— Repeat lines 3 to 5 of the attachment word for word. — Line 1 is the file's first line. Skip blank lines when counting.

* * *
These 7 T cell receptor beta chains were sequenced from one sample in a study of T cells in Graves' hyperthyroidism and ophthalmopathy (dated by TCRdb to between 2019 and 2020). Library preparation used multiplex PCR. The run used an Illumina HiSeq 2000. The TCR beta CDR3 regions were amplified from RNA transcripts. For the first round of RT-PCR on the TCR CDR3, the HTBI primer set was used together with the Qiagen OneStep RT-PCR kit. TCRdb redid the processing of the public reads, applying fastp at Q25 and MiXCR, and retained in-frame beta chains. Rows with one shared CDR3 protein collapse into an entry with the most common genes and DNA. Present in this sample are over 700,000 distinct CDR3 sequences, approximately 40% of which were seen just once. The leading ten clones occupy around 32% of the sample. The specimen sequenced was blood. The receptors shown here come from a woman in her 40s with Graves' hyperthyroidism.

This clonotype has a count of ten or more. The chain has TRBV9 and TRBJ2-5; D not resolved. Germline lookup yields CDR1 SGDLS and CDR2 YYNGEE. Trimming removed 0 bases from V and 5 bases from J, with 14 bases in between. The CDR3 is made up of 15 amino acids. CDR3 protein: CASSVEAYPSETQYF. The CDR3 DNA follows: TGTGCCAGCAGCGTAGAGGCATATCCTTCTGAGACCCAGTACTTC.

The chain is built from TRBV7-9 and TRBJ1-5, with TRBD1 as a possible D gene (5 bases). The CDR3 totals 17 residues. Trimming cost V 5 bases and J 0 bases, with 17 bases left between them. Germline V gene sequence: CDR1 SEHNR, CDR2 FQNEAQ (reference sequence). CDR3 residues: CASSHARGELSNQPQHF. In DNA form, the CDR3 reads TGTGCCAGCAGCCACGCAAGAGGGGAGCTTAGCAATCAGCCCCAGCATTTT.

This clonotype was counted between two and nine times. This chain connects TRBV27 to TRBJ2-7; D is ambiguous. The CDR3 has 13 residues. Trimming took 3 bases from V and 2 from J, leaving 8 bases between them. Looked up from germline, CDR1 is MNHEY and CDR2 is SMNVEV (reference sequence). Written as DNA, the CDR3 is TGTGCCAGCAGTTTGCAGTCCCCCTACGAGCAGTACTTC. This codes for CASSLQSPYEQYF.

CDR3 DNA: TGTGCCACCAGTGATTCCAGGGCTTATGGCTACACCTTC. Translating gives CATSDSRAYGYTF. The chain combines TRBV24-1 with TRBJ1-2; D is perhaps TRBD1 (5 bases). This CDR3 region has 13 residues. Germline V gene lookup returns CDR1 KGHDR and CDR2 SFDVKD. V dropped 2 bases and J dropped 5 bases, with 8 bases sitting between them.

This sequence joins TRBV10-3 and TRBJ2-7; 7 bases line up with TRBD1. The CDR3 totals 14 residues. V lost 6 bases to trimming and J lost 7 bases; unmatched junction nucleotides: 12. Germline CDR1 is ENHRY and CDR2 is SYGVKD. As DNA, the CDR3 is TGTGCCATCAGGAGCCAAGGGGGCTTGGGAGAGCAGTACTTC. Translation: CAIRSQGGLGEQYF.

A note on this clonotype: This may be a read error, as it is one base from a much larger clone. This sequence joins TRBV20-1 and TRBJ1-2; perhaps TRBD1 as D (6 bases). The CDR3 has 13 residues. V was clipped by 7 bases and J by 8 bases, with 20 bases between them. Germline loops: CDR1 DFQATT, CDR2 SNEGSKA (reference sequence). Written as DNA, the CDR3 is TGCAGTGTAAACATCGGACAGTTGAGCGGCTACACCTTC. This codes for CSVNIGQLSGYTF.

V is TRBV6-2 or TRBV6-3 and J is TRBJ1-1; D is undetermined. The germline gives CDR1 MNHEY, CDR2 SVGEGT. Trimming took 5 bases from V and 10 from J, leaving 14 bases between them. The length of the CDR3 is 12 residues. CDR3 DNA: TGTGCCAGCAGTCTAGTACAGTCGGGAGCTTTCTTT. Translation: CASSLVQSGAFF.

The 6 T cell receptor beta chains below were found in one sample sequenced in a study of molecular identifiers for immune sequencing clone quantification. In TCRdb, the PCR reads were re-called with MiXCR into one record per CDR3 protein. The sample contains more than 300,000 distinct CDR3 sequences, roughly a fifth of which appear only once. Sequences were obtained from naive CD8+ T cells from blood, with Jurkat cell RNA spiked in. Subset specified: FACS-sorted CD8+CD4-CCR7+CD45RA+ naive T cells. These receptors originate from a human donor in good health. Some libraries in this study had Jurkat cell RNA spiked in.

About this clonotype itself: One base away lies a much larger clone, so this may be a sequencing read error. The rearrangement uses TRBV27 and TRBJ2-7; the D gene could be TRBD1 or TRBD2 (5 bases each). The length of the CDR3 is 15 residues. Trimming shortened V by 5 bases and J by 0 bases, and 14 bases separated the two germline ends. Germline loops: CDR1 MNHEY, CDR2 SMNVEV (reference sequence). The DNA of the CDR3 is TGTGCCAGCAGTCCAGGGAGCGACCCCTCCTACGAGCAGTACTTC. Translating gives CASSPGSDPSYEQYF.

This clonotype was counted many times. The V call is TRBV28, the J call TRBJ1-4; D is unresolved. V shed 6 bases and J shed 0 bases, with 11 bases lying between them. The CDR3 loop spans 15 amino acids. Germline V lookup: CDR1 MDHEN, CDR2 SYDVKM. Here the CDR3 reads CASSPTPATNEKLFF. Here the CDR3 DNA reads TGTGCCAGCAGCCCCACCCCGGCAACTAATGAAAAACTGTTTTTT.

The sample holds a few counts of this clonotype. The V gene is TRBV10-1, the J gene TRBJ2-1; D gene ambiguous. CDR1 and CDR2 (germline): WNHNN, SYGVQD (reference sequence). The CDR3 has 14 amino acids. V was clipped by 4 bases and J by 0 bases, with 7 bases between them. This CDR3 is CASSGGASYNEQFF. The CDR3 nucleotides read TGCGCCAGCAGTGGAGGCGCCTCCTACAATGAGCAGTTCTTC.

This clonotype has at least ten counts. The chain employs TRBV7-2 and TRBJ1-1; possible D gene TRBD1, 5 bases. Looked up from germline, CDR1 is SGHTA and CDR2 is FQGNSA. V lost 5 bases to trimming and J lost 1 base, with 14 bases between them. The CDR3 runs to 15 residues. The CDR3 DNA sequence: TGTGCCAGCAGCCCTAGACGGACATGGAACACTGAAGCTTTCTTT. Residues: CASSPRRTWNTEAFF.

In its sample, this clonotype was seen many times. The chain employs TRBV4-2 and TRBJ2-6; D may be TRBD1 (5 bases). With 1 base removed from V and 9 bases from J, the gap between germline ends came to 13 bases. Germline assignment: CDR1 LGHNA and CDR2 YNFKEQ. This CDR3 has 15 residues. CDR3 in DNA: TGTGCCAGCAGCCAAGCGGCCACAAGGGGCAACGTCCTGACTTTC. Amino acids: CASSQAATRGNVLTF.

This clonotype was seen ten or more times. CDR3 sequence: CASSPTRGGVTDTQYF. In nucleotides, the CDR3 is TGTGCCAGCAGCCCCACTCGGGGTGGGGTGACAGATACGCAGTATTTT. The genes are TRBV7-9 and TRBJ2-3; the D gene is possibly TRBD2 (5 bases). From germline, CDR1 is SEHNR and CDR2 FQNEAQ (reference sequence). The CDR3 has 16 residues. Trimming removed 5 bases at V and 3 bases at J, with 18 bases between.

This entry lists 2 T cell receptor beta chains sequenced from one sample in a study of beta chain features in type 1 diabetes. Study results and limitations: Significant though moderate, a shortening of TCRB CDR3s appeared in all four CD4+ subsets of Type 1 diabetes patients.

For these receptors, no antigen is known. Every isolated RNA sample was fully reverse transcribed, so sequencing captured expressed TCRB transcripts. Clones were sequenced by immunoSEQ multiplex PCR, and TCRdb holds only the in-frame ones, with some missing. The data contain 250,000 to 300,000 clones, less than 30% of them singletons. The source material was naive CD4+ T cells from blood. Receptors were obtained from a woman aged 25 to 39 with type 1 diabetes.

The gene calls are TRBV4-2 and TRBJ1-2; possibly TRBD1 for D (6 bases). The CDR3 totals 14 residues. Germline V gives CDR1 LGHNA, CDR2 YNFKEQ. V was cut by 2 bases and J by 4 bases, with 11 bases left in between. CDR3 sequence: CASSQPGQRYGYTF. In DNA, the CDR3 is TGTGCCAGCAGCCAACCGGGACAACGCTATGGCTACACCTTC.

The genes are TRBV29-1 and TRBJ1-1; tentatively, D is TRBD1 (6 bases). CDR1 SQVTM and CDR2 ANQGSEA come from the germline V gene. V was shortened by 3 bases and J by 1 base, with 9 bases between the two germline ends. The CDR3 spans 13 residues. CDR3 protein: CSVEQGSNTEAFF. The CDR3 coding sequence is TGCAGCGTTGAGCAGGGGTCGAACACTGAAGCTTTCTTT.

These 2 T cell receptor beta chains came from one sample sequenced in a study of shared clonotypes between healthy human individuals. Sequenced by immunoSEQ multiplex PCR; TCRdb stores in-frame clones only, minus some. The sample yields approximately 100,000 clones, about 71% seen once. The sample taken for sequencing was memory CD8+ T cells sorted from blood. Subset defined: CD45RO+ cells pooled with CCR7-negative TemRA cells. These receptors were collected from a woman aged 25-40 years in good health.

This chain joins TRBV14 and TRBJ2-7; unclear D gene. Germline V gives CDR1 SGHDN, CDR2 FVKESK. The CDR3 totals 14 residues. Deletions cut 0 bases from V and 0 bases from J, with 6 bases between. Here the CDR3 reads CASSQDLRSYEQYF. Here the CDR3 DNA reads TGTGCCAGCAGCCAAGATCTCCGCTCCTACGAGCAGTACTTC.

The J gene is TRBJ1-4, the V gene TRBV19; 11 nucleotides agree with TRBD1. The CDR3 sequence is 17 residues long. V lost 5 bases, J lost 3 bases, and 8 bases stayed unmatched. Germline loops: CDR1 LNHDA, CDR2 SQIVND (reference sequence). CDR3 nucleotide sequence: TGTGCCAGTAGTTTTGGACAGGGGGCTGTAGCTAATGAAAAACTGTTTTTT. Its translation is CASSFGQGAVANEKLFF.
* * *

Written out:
The chain is built from TRBV7-9 and TRBJ1-5, with TRBD1 as a possible D gene (5 bases). The CDR3 totals 17 residues. Trimming cost V 5 bases and J 0 bases, with 17 bases left between them. Germline V gene sequence: CDR1 SEHNR, CDR2 FQNEAQ (reference sequence). CDR3 residues: CASSHARGELSNQPQHF. In DNA form, the CDR3 reads TGTGCCAGCAGCCACGCAAGAGGGGAGCTTAGCAATCAGCCCCAGCATTTT.

This clonotype was counted between two and nine times. This chain connects TRBV27 to TRBJ2-7; D is ambiguous. The CDR3 has 13 residues. Trimming took 3 bases from V and 2 from J, leaving 8 bases between them. Looked up from germline, CDR1 is MNHEY and CDR2 is SMNVEV (reference sequence). Written as DNA, the CDR3 is TGTGCCAGCAGTTTGCAGTCCCCCTACGAGCAGTACTTC. This codes for CASSLQSPYEQYF.

CDR3 DNA: TGTGCCACCAGTGATTCCAGGGCTTATGGCTACACCTTC. Translating gives CATSDSRAYGYTF. The chain combines TRBV24-1 with TRBJ1-2; D is perhaps TRBD1 (5 bases). This CDR3 region has 13 residues. Germline V gene lookup returns CDR1 KGHDR and CDR2 SFDVKD. V dropped 2 bases and J dropped 5 bases, with 8 bases sitting between them.